Steel Advice - The Fabricator's Resource
The 2012 Edition of the International Building Code ties into the AISC Manual 14th Edition Chapter N - How Will this affect YOU?
The IBC and YOU - what you need to know
For those that don't know, the International Building Code, or IBC, has issued a new publication for 2012. Our focus within this code is on Chapter 17, Structural Tests and Special Inspections, and Chapter 22, Steel. Specific to Chapter 17 is the inclusion of the AISC Code of Standard Practice 14th Edition, Chapter N, Quality Control and Assurance.
It is no surprise that the AISC Code would become part of the IBC quality standards. What is prominent here is how this version of the code, once adopted by the states, affects the steel fabricator and erector that are not currently AISC Certified.
Chapter N of the AISC 14th edition is the new chapter on Quality Control and Quality Assurance. This chapter describes in detail how the steel fabricator and steel erector are to implement a quality control system as part of their daily operations. While this chapter does stop short of demanding specific AISC Certification, the requirement of the fabricator and erector to have a recognized quality control system in place forces proof of compliance.
This quality compliance involves all levels of management and workforce in the quality control process. This means the fabricator and erector need to be operating with a quality control manual that includes all of the elements outlined in the AISC Code. Chapter N is also clear that the AISC Quality Certification already provides for the implementation of the necessary system as part of their certification program.
The engineer of record is named as the responsible party to evaluate the adequacy of the quality control system in place for the fabricator and erector. The safest and easiest response for them is to demand only AISC certified shops need apply.
Make yourself aware of the current building codes that are applicable to the work in your state to find out if your shop is even eligible to bid the work. The states have to formally adopt the new 2012 version of the IBC Code before these rules are enacted as part of your state building code requirements. Adaptation of the new code will require funding for implementation by the state and the training of building officials. With economics the way they are, that funding may not be readily or immediately available.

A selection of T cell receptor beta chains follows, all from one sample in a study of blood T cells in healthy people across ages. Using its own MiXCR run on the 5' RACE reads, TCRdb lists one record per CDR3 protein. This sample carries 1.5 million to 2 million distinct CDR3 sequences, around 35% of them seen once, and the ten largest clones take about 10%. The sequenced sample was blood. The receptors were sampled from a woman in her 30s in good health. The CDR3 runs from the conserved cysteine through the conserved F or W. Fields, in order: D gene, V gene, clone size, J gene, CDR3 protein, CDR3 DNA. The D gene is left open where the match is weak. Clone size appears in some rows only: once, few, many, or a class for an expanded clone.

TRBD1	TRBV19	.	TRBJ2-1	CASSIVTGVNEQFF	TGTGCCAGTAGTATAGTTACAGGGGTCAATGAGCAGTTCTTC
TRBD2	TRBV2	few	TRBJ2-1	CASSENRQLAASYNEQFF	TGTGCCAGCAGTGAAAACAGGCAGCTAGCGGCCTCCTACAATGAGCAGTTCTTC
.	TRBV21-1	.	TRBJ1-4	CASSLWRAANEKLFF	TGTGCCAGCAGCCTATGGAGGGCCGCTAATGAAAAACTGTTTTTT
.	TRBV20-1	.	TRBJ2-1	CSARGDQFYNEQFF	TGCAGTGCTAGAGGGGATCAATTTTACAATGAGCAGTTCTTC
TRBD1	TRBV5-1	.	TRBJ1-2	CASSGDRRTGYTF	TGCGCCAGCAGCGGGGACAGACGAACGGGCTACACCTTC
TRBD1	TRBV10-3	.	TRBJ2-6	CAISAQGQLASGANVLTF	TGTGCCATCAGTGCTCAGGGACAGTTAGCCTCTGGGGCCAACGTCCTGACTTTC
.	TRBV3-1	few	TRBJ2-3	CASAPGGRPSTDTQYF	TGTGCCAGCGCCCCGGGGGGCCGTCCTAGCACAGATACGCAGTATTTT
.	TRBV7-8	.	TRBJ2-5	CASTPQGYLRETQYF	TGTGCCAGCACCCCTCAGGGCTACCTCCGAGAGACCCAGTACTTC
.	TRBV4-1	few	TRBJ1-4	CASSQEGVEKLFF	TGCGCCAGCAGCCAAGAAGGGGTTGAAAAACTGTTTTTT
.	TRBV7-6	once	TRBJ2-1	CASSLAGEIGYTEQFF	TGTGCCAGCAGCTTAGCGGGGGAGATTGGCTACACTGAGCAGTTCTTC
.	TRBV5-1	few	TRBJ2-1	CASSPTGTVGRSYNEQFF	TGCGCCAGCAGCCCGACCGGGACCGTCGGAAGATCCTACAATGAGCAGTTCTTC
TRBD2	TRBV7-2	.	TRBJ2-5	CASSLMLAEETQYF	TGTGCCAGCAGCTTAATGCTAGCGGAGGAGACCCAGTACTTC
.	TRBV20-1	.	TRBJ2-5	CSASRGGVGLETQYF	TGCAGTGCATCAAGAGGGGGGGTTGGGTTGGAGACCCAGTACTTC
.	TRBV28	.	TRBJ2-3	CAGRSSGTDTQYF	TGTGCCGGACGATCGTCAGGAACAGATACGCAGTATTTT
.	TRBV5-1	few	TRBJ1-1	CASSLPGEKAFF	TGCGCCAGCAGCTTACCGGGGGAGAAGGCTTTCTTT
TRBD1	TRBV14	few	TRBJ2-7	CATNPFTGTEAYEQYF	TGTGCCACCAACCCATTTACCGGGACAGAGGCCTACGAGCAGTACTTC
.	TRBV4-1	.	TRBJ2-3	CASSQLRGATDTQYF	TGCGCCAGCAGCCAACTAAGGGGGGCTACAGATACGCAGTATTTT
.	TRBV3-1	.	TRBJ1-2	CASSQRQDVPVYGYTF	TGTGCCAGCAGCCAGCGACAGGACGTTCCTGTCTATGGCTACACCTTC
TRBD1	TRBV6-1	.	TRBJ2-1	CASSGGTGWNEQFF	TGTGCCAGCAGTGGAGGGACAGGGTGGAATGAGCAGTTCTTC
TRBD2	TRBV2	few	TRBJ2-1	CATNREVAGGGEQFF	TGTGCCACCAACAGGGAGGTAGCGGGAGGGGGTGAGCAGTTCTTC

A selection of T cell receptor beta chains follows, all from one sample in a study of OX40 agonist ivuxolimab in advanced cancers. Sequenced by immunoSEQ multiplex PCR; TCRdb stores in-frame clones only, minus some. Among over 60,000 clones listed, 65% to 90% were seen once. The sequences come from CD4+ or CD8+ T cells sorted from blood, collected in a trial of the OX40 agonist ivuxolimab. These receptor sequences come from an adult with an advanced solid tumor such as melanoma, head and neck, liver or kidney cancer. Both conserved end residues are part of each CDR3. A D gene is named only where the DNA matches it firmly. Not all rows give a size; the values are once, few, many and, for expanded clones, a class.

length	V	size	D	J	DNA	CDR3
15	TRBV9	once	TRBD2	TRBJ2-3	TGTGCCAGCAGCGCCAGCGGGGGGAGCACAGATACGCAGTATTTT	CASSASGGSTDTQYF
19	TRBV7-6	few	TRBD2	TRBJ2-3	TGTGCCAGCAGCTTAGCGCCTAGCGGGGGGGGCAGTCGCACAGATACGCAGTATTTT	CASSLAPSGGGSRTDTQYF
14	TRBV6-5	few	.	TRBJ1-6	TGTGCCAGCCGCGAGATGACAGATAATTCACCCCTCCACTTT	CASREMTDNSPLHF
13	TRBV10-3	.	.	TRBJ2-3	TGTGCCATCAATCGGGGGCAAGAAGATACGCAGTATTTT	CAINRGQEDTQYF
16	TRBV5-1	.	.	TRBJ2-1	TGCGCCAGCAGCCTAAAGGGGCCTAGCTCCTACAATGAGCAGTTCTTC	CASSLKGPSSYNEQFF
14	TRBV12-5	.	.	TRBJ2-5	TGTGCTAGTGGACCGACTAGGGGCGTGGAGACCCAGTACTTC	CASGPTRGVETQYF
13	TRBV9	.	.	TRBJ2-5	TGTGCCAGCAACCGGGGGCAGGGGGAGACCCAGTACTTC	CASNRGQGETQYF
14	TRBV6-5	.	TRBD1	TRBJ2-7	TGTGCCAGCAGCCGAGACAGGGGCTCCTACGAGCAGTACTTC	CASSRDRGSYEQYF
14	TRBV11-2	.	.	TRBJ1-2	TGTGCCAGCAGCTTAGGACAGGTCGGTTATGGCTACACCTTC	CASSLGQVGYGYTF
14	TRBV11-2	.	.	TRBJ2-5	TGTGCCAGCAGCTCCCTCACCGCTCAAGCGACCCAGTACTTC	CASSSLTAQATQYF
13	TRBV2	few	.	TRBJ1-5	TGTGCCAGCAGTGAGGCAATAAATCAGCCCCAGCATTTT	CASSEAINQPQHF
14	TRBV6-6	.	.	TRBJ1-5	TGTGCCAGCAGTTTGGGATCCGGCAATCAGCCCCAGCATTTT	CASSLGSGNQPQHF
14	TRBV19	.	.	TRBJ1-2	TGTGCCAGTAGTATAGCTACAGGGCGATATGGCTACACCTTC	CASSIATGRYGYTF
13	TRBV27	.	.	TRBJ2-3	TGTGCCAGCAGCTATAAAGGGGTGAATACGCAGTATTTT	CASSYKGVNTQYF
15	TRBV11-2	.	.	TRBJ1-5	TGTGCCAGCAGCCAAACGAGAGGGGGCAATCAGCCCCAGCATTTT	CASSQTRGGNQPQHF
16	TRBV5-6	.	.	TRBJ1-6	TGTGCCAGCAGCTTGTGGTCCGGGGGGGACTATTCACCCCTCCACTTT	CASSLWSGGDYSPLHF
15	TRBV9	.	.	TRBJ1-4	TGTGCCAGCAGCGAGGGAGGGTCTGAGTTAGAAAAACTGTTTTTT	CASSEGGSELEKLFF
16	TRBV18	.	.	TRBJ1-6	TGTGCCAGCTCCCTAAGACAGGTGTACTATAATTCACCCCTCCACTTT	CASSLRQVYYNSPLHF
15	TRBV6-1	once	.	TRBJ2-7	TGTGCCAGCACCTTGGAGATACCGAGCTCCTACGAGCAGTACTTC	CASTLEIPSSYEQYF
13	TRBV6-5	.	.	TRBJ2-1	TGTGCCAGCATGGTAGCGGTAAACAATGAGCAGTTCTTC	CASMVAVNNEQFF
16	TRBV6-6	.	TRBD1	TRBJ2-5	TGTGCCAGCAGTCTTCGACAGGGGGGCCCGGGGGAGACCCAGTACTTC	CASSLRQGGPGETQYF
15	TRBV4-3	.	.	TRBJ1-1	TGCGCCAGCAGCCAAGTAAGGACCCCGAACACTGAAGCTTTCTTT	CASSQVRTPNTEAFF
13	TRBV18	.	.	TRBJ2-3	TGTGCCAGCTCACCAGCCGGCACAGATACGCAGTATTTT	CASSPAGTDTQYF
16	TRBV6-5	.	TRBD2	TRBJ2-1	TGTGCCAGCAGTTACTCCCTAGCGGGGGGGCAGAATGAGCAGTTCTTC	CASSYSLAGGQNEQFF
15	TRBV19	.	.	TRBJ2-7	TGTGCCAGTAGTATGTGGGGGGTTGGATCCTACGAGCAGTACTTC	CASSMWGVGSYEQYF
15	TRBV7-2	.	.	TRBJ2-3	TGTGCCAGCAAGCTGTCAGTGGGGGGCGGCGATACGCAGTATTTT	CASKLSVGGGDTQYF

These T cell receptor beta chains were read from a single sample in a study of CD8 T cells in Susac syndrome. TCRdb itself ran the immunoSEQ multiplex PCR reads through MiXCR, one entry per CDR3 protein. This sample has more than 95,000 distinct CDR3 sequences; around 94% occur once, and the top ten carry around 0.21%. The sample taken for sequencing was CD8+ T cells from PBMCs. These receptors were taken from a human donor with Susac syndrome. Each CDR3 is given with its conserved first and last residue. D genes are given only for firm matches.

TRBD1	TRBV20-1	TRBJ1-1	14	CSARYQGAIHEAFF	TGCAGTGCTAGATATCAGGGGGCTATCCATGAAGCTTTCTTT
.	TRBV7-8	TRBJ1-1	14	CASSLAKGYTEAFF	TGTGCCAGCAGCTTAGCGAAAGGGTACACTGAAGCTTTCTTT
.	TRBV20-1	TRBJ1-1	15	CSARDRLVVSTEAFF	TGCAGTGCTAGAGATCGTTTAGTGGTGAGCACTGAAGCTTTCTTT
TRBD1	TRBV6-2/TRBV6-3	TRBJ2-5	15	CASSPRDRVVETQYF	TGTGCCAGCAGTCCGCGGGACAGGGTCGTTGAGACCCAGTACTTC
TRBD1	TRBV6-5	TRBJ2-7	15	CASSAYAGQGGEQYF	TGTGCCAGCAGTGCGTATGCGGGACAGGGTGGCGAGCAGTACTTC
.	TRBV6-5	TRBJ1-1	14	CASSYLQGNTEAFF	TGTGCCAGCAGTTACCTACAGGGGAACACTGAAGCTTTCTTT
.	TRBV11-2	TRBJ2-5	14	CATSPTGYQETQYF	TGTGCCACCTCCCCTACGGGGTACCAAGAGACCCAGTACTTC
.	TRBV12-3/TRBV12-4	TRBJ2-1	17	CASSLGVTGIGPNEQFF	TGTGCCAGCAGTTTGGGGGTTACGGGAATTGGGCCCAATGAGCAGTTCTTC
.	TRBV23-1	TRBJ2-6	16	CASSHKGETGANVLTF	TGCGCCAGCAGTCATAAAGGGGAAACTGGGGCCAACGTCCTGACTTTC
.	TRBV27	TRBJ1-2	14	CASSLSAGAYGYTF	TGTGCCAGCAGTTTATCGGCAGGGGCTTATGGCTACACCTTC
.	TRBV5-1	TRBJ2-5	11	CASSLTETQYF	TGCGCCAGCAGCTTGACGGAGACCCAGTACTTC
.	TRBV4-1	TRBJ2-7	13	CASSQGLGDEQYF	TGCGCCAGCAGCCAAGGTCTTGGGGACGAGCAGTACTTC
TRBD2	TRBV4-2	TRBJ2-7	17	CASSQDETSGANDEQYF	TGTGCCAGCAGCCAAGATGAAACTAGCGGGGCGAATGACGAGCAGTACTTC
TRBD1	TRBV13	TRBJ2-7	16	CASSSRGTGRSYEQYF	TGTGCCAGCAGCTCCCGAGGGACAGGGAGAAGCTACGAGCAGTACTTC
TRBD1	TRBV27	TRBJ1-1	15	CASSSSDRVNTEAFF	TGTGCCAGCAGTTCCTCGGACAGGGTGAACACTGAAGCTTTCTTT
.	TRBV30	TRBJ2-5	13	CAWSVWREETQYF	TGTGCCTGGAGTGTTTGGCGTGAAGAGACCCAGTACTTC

The History of the IBC
Click on the link above to find out all about the International Code Council .
Find out what is going on with the ICC!
The Building Officials and Code Administration or BOCA was established in 1915. This then became the National Building Code or NBC and was used mainly in the Northeastern United States.
In 1927, the International Conference of Building Official or ICBO was established. This organization developed into the Uniform Building Code or UBC which was mainly used in the Midwest and Western Untied States.
In 1940, the Southern Building Code Congress International or SBCCI was founded. This organization became the Standard Building Code or SBC, used mainly in the Southern United States.
Over the years, each of these codes, the BOCA, NBC, UBC and SBC were revised and updated. Many of the codes were duplications of one another or were very similar in nature.
To consolidate the development process the BOCA, ICBO and SBCCI formed the International Code Council or ICC. The purpose of the ICC was to develop codes without regional limitations.
In 1994 they began to develop what would become the International Building Code or IBC.
In 1997 the first edition of the IBC was published. There were still many flaws and it was not widely accepted. In 2000, the first comprehensive and coordinated set of the IBC was published. The BOCA, ICBO and the SBCCI agreed to adopt the IBC and cease development of their respective individual codes.
Take some time to make yourself aware of what is currently going on with the International Code Council to see how it may affect you within our industry.
These codes are developed and adopted by trade professionals that took the time to participate.
Action on your part may prevent special interest groups from imposing an unnecessary industry hardship.
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